A US officer instructs US and Filipino troops on boarding a Zodiac during the ‘small boat landing’ exercise at the Naval Education and Training Centre in San Antonio, Zambales, yesterday.Jonas Reyes
SAN ANTONIO: The Philippines and the United States launched war games yesterday at a naval base facing turbulent waters claimed by China, as the allies sought to highlight their expanding military ties.
About 2,300 marines from both sides are taking part in the annual manoeuvres which this year are being staged alongside the South China Sea and come ahead of US President Barack Obama’s planned first visit to the Philippines next month.
The Philippines, which has been seeking US military support to counter what it perceives as a growing Chinese threat to its South China Sea territory, welcomed the exercises as another important plank in building its defence capabilities.
“Multilateral exercises and agreements are essential in our cooperation and operational readiness as a multi-capable force, ready to defend our country’s sovereignty and integrity,” Philippine Navy vice-commander Rear Admiral Jaime Bernardino said in a speech at the opening of the exercises.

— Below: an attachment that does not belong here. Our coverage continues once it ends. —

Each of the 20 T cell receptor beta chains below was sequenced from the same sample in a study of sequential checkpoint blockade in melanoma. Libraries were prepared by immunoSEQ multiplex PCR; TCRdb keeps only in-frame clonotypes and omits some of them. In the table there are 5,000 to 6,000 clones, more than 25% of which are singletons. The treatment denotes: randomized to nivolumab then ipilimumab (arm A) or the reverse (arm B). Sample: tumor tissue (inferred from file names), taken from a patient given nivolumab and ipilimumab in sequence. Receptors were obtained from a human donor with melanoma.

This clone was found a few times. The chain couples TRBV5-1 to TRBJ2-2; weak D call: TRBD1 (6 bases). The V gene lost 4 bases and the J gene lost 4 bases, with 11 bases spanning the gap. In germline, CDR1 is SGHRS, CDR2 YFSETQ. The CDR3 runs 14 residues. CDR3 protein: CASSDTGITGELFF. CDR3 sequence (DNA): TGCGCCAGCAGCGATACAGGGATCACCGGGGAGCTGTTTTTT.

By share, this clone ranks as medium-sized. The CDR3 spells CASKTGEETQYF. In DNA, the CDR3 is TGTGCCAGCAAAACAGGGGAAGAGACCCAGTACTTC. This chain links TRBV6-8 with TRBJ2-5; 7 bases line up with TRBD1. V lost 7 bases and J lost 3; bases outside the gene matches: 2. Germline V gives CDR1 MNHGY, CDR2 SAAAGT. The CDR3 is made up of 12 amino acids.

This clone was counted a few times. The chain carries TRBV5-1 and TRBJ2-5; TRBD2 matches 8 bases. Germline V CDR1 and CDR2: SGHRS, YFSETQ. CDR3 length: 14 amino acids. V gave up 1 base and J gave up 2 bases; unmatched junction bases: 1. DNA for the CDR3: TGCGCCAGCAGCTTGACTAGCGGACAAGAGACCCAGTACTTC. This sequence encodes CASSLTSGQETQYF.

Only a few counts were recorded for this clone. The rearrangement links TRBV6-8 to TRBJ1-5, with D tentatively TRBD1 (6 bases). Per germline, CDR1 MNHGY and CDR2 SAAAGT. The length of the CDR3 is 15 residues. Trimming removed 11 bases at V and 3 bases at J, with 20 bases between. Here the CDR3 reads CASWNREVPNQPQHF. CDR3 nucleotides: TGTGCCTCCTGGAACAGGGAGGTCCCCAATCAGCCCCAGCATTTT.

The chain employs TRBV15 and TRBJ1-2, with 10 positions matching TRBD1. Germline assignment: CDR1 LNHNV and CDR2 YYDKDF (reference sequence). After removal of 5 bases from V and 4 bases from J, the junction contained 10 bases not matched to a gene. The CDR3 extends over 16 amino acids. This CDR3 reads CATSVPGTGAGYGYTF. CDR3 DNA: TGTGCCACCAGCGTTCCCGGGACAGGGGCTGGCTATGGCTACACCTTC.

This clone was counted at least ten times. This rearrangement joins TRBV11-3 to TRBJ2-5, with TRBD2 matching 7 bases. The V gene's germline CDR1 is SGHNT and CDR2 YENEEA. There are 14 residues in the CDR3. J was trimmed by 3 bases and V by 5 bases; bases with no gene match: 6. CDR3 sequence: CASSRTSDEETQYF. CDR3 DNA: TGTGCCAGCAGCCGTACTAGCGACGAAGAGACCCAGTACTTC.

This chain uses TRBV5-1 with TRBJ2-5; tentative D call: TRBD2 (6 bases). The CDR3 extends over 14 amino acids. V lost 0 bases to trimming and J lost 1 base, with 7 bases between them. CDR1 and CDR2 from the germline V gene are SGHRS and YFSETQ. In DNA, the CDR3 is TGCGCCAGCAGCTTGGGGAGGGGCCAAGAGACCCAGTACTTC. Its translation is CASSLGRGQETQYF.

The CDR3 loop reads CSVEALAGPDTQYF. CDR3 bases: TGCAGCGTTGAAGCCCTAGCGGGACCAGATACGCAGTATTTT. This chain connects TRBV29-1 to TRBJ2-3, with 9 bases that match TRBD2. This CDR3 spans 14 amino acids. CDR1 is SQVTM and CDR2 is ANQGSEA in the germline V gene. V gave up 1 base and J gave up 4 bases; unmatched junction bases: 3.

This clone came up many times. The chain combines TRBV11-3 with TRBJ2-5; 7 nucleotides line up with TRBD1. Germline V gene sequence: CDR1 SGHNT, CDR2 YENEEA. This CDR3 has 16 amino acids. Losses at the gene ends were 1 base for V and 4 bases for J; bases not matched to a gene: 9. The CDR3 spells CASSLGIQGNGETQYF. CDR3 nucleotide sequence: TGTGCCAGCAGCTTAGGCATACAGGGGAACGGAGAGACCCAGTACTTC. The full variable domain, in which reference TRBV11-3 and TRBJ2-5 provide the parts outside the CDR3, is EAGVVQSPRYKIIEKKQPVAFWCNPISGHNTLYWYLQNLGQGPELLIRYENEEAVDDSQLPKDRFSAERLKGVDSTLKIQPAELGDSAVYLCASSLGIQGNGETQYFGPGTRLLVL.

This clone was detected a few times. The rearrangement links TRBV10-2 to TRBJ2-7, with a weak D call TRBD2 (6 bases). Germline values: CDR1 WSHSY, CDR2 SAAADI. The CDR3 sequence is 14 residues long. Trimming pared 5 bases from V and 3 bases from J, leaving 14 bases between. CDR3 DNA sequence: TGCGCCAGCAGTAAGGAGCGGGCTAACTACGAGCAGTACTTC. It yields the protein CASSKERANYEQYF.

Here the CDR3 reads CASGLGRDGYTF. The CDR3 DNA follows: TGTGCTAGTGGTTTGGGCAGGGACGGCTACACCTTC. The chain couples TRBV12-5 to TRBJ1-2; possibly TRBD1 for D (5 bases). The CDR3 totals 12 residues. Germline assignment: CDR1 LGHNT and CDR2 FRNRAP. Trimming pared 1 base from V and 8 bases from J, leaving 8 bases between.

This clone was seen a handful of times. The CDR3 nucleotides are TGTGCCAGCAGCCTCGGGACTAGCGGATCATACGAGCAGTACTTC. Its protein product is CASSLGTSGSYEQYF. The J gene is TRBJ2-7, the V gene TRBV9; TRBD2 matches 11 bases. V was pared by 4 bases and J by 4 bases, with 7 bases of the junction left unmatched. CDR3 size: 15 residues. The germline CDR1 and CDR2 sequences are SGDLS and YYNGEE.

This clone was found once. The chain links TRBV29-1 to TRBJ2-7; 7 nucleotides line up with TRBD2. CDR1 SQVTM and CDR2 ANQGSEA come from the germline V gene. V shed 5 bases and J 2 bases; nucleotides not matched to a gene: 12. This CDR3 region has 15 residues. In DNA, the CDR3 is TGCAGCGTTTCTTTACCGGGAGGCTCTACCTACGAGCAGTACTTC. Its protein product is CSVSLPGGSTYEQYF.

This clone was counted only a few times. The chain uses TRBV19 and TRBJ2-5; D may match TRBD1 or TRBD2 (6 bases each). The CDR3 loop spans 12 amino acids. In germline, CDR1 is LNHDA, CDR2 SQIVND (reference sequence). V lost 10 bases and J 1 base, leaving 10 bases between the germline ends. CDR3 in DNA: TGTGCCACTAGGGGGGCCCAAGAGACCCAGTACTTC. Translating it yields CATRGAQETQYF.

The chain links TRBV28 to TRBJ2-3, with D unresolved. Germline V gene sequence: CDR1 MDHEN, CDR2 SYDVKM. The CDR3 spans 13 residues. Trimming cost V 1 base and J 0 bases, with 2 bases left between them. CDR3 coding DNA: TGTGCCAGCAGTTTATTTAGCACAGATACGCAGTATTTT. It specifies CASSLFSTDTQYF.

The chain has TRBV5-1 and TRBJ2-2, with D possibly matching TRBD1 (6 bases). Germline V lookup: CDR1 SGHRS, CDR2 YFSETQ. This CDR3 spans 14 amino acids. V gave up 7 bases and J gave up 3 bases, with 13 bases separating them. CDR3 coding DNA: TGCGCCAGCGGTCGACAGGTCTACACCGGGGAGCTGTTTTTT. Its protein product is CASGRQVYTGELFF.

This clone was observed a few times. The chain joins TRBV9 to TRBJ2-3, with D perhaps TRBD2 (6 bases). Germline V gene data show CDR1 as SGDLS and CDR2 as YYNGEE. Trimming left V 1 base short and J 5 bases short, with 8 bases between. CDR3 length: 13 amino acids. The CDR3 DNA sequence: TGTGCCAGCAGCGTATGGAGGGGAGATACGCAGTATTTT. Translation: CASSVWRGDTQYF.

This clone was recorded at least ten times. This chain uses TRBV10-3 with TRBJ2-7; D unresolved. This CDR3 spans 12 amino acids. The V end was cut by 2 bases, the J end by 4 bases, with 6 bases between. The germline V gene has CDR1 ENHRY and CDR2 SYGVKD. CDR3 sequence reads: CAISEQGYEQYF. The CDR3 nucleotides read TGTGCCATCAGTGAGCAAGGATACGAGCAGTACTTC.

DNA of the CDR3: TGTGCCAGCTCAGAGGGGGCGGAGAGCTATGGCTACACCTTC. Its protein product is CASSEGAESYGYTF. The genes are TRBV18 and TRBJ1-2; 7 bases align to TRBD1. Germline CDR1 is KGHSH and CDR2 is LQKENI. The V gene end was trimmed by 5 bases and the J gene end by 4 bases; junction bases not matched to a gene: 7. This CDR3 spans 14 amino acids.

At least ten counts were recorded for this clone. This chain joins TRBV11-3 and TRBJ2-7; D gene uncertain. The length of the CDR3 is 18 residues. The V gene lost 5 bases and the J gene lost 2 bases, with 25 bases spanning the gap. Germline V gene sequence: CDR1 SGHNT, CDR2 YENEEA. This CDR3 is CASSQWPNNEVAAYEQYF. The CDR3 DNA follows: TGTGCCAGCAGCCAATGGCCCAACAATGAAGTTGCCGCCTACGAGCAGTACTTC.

The three-week Philippine-US Amphibious Landing Exercises (Phiblex) will involve two US warships, as well as a series of live ground fire exercises and jungle survival training.
The Filipino exercises commander, Brigadier-General Remigio Valdez, said they would also include simulated amphibious assaults to capture islands held by hostile forces.
“We are building our capability on amphibious operations, so it’s part of the scenario,” he told reporters, although no specific hostile country was named.
The exercises were launched at a naval base in San Antonio, a town on the western coast of Luzon island that faces the South China Sea.
The naval base is about 220 kilometres (135 miles) from Scarborough Shoal, a group of rocky outcrops that is one of the flashpoint areas in the territorial dispute between the Philippines and China.
The Philippines insists it has sovereign rights to the shoal, which fishermen from coastal towns near San Antonio have sailed to for decades, because it is well within its internationally recognised exclusive economic zone.
The nearest major Chinese land mass to Scarborough Shoal is Hainan island, about 650 kilometres away.
But China claims nearly all of the South China Sea, even waters and land formations close to the other countries. Vietnam, Malaysia, Brunei and Taiwan, as well as the Philippines, have overlapping claims to parts of the sea.
The rivalries have for decades made the sea, home to vital global shipping lanes, a potential trigger for military conflict.